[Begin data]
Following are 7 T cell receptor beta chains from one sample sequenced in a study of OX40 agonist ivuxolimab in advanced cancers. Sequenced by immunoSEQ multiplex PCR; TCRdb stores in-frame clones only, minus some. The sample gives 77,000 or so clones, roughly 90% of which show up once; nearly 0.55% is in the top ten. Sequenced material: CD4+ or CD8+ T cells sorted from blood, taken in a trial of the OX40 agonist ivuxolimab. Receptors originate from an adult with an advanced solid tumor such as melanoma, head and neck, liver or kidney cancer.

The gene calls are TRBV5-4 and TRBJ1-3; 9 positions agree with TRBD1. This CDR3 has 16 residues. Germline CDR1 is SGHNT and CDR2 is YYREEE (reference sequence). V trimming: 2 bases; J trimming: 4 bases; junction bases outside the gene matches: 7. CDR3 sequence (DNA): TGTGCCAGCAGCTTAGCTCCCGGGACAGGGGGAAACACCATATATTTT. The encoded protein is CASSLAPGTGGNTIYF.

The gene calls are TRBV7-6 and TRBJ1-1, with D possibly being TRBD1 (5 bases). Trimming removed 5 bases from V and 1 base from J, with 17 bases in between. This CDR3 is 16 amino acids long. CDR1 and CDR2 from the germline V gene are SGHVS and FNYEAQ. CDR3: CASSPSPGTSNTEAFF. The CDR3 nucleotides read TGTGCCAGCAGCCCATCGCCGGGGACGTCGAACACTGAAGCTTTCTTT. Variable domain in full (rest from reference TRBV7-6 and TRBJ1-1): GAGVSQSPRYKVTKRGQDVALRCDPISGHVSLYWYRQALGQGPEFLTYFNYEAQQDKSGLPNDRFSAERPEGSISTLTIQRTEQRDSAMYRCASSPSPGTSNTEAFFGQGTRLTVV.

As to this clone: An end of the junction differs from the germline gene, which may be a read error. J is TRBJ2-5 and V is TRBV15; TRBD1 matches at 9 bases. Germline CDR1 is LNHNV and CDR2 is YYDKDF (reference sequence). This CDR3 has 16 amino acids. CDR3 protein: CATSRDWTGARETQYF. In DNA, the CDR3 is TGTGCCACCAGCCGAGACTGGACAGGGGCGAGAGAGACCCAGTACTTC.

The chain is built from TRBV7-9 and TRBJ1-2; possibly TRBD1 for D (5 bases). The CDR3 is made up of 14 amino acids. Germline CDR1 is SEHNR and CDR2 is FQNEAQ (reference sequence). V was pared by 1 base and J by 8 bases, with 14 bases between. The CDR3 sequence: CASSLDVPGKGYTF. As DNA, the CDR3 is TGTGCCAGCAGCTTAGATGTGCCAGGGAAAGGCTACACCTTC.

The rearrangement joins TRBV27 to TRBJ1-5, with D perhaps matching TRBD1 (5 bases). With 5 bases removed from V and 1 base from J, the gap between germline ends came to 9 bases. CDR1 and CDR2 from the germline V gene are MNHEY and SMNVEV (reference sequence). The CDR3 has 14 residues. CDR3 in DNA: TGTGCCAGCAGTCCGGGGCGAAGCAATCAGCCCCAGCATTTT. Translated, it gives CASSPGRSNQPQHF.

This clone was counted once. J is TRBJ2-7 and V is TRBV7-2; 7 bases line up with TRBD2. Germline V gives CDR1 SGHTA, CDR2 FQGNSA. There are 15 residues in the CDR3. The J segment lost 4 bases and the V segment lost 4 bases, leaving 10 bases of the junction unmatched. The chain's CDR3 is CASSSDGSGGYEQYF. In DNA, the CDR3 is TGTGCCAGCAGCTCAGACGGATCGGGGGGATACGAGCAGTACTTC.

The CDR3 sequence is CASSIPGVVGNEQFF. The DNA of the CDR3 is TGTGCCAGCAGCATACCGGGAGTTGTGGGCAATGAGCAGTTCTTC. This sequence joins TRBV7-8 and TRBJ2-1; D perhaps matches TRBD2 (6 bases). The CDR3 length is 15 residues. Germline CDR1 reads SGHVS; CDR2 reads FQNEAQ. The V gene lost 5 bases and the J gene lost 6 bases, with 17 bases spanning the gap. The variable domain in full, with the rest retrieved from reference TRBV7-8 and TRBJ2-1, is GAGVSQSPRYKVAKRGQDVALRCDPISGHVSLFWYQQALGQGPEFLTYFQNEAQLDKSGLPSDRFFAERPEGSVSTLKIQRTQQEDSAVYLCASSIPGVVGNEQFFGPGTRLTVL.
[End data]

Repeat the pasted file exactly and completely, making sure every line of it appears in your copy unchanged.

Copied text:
Following are 7 T cell receptor beta chains from one sample sequenced in a study of OX40 agonist ivuxolimab in advanced cancers. Sequenced by immunoSEQ multiplex PCR; TCRdb stores in-frame clones only, minus some. The sample gives 77,000 or so clones, roughly 90% of which show up once; nearly 0.55% is in the top ten. Sequenced material: CD4+ or CD8+ T cells sorted from blood, taken in a trial of the OX40 agonist ivuxolimab. Receptors originate from an adult with an advanced solid tumor such as melanoma, head and neck, liver or kidney cancer.

The gene calls are TRBV5-4 and TRBJ1-3; 9 positions agree with TRBD1. This CDR3 has 16 residues. Germline CDR1 is SGHNT and CDR2 is YYREEE (reference sequence). V trimming: 2 bases; J trimming: 4 bases; junction bases outside the gene matches: 7. CDR3 sequence (DNA): TGTGCCAGCAGCTTAGCTCCCGGGACAGGGGGAAACACCATATATTTT. The encoded protein is CASSLAPGTGGNTIYF.

The gene calls are TRBV7-6 and TRBJ1-1, with D possibly being TRBD1 (5 bases). Trimming removed 5 bases from V and 1 base from J, with 17 bases in between. This CDR3 is 16 amino acids long. CDR1 and CDR2 from the germline V gene are SGHVS and FNYEAQ. CDR3: CASSPSPGTSNTEAFF. The CDR3 nucleotides read TGTGCCAGCAGCCCATCGCCGGGGACGTCGAACACTGAAGCTTTCTTT. Variable domain in full (rest from reference TRBV7-6 and TRBJ1-1): GAGVSQSPRYKVTKRGQDVALRCDPISGHVSLYWYRQALGQGPEFLTYFNYEAQQDKSGLPNDRFSAERPEGSISTLTIQRTEQRDSAMYRCASSPSPGTSNTEAFFGQGTRLTVV.

As to this clone: An end of the junction differs from the germline gene, which may be a read error. J is TRBJ2-5 and V is TRBV15; TRBD1 matches at 9 bases. Germline CDR1 is LNHNV and CDR2 is YYDKDF (reference sequence). This CDR3 has 16 amino acids. CDR3 protein: CATSRDWTGARETQYF. In DNA, the CDR3 is TGTGCCACCAGCCGAGACTGGACAGGGGCGAGAGAGACCCAGTACTTC.

The chain is built from TRBV7-9 and TRBJ1-2; possibly TRBD1 for D (5 bases). The CDR3 is made up of 14 amino acids. Germline CDR1 is SEHNR and CDR2 is FQNEAQ (reference sequence). V was pared by 1 base and J by 8 bases, with 14 bases between. The CDR3 sequence: CASSLDVPGKGYTF. As DNA, the CDR3 is TGTGCCAGCAGCTTAGATGTGCCAGGGAAAGGCTACACCTTC.

The rearrangement joins TRBV27 to TRBJ1-5, with D perhaps matching TRBD1 (5 bases). With 5 bases removed from V and 1 base from J, the gap between germline ends came to 9 bases. CDR1 and CDR2 from the germline V gene are MNHEY and SMNVEV (reference sequence). The CDR3 has 14 residues. CDR3 in DNA: TGTGCCAGCAGTCCGGGGCGAAGCAATCAGCCCCAGCATTTT. Translated, it gives CASSPGRSNQPQHF.

This clone was counted once. J is TRBJ2-7 and V is TRBV7-2; 7 bases line up with TRBD2. Germline V gives CDR1 SGHTA, CDR2 FQGNSA. There are 15 residues in the CDR3. The J segment lost 4 bases and the V segment lost 4 bases, leaving 10 bases of the junction unmatched. The chain's CDR3 is CASSSDGSGGYEQYF. In DNA, the CDR3 is TGTGCCAGCAGCTCAGACGGATCGGGGGGATACGAGCAGTACTTC.

The CDR3 sequence is CASSIPGVVGNEQFF. The DNA of the CDR3 is TGTGCCAGCAGCATACCGGGAGTTGTGGGCAATGAGCAGTTCTTC. This sequence joins TRBV7-8 and TRBJ2-1; D perhaps matches TRBD2 (6 bases). The CDR3 length is 15 residues. Germline CDR1 reads SGHVS; CDR2 reads FQNEAQ. The V gene lost 5 bases and the J gene lost 6 bases, with 17 bases spanning the gap. The variable domain in full, with the rest retrieved from reference TRBV7-8 and TRBJ2-1, is GAGVSQSPRYKVAKRGQDVALRCDPISGHVSLFWYQQALGQGPEFLTYFQNEAQLDKSGLPSDRFFAERPEGSVSTLKIQRTQQEDSAVYLCASSIPGVVGNEQFFGPGTRLTVL.